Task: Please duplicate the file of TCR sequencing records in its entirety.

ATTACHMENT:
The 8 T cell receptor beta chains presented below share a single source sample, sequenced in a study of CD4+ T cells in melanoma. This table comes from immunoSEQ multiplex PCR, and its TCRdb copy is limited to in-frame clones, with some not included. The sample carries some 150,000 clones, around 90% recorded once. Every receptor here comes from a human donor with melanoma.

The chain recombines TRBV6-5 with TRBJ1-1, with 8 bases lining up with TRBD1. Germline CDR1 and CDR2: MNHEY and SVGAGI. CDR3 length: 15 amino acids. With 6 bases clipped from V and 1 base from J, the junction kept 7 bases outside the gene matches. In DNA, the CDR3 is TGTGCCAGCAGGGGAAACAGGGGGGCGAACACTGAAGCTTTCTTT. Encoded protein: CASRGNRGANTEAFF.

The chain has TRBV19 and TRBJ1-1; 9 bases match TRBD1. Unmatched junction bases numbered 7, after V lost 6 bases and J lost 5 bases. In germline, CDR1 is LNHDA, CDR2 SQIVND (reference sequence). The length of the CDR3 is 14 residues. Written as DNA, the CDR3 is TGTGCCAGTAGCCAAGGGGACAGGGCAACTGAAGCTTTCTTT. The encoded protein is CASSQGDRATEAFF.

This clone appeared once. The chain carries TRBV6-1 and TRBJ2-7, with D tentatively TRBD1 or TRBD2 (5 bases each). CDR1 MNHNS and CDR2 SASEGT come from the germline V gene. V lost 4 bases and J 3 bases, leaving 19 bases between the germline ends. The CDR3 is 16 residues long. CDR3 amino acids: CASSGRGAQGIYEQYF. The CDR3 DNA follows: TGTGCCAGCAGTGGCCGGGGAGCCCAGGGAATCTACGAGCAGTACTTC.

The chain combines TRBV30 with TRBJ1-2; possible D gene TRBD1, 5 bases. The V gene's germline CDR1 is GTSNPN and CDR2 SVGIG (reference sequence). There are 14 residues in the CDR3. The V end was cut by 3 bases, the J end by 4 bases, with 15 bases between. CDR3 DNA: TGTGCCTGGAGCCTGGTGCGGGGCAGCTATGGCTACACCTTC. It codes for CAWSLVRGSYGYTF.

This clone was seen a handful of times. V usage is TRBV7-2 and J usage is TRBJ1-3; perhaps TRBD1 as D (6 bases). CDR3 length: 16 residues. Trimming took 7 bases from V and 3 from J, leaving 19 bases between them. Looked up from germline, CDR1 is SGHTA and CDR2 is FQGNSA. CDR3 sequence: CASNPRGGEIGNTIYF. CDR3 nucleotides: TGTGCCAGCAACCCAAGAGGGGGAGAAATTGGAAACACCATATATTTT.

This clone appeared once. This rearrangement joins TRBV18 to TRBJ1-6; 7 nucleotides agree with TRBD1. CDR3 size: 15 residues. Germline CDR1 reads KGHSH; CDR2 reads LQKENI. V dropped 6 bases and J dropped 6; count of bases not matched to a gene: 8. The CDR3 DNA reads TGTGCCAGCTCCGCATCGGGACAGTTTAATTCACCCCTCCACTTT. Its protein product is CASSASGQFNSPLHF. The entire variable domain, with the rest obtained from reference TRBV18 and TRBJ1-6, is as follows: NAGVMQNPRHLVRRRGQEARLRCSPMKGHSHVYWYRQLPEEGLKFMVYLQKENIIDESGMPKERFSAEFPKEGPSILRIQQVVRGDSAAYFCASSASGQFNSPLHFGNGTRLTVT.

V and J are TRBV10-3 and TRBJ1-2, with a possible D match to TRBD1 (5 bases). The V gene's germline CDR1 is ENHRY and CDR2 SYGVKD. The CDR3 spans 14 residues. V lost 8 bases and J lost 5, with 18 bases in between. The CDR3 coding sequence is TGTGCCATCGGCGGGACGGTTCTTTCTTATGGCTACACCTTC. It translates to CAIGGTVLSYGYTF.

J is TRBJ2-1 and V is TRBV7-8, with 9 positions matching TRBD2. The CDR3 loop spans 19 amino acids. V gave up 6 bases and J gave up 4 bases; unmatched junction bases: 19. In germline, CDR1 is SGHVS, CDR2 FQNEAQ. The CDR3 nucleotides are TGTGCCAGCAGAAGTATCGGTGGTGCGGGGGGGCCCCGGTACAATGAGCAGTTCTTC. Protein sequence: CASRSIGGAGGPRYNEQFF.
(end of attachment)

The 8 T cell receptor beta chains presented below share a single source sample, sequenced in a study of CD4+ T cells in melanoma. This table comes from immunoSEQ multiplex PCR, and its TCRdb copy is limited to in-frame clones, with some not included. The sample carries some 150,000 clones, around 90% recorded once. Every receptor here comes from a human donor with melanoma.

The chain recombines TRBV6-5 with TRBJ1-1, with 8 bases lining up with TRBD1. Germline CDR1 and CDR2: MNHEY and SVGAGI. CDR3 length: 15 amino acids. With 6 bases clipped from V and 1 base from J, the junction kept 7 bases outside the gene matches. In DNA, the CDR3 is TGTGCCAGCAGGGGAAACAGGGGGGCGAACACTGAAGCTTTCTTT. Encoded protein: CASRGNRGANTEAFF.

The chain has TRBV19 and TRBJ1-1; 9 bases match TRBD1. Unmatched junction bases numbered 7, after V lost 6 bases and J lost 5 bases. In germline, CDR1 is LNHDA, CDR2 SQIVND (reference sequence). The length of the CDR3 is 14 residues. Written as DNA, the CDR3 is TGTGCCAGTAGCCAAGGGGACAGGGCAACTGAAGCTTTCTTT. The encoded protein is CASSQGDRATEAFF.

This clone appeared once. The chain carries TRBV6-1 and TRBJ2-7, with D tentatively TRBD1 or TRBD2 (5 bases each). CDR1 MNHNS and CDR2 SASEGT come from the germline V gene. V lost 4 bases and J 3 bases, leaving 19 bases between the germline ends. The CDR3 is 16 residues long. CDR3 amino acids: CASSGRGAQGIYEQYF. The CDR3 DNA follows: TGTGCCAGCAGTGGCCGGGGAGCCCAGGGAATCTACGAGCAGTACTTC.

The chain combines TRBV30 with TRBJ1-2; possible D gene TRBD1, 5 bases. The V gene's germline CDR1 is GTSNPN and CDR2 SVGIG (reference sequence). There are 14 residues in the CDR3. The V end was cut by 3 bases, the J end by 4 bases, with 15 bases between. CDR3 DNA: TGTGCCTGGAGCCTGGTGCGGGGCAGCTATGGCTACACCTTC. It codes for CAWSLVRGSYGYTF.

This clone was seen a handful of times. V usage is TRBV7-2 and J usage is TRBJ1-3; perhaps TRBD1 as D (6 bases). CDR3 length: 16 residues. Trimming took 7 bases from V and 3 from J, leaving 19 bases between them. Looked up from germline, CDR1 is SGHTA and CDR2 is FQGNSA. CDR3 sequence: CASNPRGGEIGNTIYF. CDR3 nucleotides: TGTGCCAGCAACCCAAGAGGGGGAGAAATTGGAAACACCATATATTTT.

This clone appeared once. This rearrangement joins TRBV18 to TRBJ1-6; 7 nucleotides agree with TRBD1. CDR3 size: 15 residues. Germline CDR1 reads KGHSH; CDR2 reads LQKENI. V dropped 6 bases and J dropped 6; count of bases not matched to a gene: 8. The CDR3 DNA reads TGTGCCAGCTCCGCATCGGGACAGTTTAATTCACCCCTCCACTTT. Its protein product is CASSASGQFNSPLHF. The entire variable domain, with the rest obtained from reference TRBV18 and TRBJ1-6, is as follows: NAGVMQNPRHLVRRRGQEARLRCSPMKGHSHVYWYRQLPEEGLKFMVYLQKENIIDESGMPKERFSAEFPKEGPSILRIQQVVRGDSAAYFCASSASGQFNSPLHFGNGTRLTVT.

V and J are TRBV10-3 and TRBJ1-2, with a possible D match to TRBD1 (5 bases). The V gene's germline CDR1 is ENHRY and CDR2 SYGVKD. The CDR3 spans 14 residues. V lost 8 bases and J lost 5, with 18 bases in between. The CDR3 coding sequence is TGTGCCATCGGCGGGACGGTTCTTTCTTATGGCTACACCTTC. It translates to CAIGGTVLSYGYTF.

J is TRBJ2-1 and V is TRBV7-8, with 9 positions matching TRBD2. The CDR3 loop spans 19 amino acids. V gave up 6 bases and J gave up 4 bases; unmatched junction bases: 19. In germline, CDR1 is SGHVS, CDR2 FQNEAQ. The CDR3 nucleotides are TGTGCCAGCAGAAGTATCGGTGGTGCGGGGGGGCCCCGGTACAATGAGCAGTTCTTC. Protein sequence: CASRSIGGAGGPRYNEQFF.